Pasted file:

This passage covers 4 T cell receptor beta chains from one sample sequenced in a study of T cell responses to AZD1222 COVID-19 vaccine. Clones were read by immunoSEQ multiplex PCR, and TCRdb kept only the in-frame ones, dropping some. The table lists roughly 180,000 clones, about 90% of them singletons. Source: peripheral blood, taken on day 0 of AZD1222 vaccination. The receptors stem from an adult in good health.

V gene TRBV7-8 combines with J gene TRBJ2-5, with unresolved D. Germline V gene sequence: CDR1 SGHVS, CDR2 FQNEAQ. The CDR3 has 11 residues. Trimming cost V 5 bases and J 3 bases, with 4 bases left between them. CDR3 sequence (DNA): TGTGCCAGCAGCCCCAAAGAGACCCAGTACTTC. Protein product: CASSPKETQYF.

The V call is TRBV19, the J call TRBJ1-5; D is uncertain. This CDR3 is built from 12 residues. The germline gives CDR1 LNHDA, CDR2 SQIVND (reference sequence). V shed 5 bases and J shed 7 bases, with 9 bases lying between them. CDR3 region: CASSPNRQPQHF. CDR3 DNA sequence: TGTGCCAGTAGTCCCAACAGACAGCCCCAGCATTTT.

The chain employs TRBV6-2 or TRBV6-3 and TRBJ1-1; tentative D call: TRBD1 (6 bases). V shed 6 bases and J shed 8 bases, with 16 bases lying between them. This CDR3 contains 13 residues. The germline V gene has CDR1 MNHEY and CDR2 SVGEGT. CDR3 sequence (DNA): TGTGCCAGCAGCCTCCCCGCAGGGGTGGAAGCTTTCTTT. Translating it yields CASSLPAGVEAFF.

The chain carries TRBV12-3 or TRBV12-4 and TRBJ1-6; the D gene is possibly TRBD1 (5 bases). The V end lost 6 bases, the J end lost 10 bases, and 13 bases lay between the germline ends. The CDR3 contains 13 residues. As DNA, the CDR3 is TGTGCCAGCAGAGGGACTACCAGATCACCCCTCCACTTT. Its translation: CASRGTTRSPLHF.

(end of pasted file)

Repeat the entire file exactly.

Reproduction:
This passage covers 4 T cell receptor beta chains from one sample sequenced in a study of T cell responses to AZD1222 COVID-19 vaccine. Clones were read by immunoSEQ multiplex PCR, and TCRdb kept only the in-frame ones, dropping some. The table lists roughly 180,000 clones, about 90% of them singletons. Source: peripheral blood, taken on day 0 of AZD1222 vaccination. The receptors stem from an adult in good health.

V gene TRBV7-8 combines with J gene TRBJ2-5, with unresolved D. Germline V gene sequence: CDR1 SGHVS, CDR2 FQNEAQ. The CDR3 has 11 residues. Trimming cost V 5 bases and J 3 bases, with 4 bases left between them. CDR3 sequence (DNA): TGTGCCAGCAGCCCCAAAGAGACCCAGTACTTC. Protein product: CASSPKETQYF.

The V call is TRBV19, the J call TRBJ1-5; D is uncertain. This CDR3 is built from 12 residues. The germline gives CDR1 LNHDA, CDR2 SQIVND (reference sequence). V shed 5 bases and J shed 7 bases, with 9 bases lying between them. CDR3 region: CASSPNRQPQHF. CDR3 DNA sequence: TGTGCCAGTAGTCCCAACAGACAGCCCCAGCATTTT.

The chain employs TRBV6-2 or TRBV6-3 and TRBJ1-1; tentative D call: TRBD1 (6 bases). V shed 6 bases and J shed 8 bases, with 16 bases lying between them. This CDR3 contains 13 residues. The germline V gene has CDR1 MNHEY and CDR2 SVGEGT. CDR3 sequence (DNA): TGTGCCAGCAGCCTCCCCGCAGGGGTGGAAGCTTTCTTT. Translating it yields CASSLPAGVEAFF.

The chain carries TRBV12-3 or TRBV12-4 and TRBJ1-6; the D gene is possibly TRBD1 (5 bases). The V end lost 6 bases, the J end lost 10 bases, and 13 bases lay between the germline ends. The CDR3 contains 13 residues. As DNA, the CDR3 is TGTGCCAGCAGAGGGACTACCAGATCACCCCTCCACTTT. Its translation: CASRGTTRSPLHF.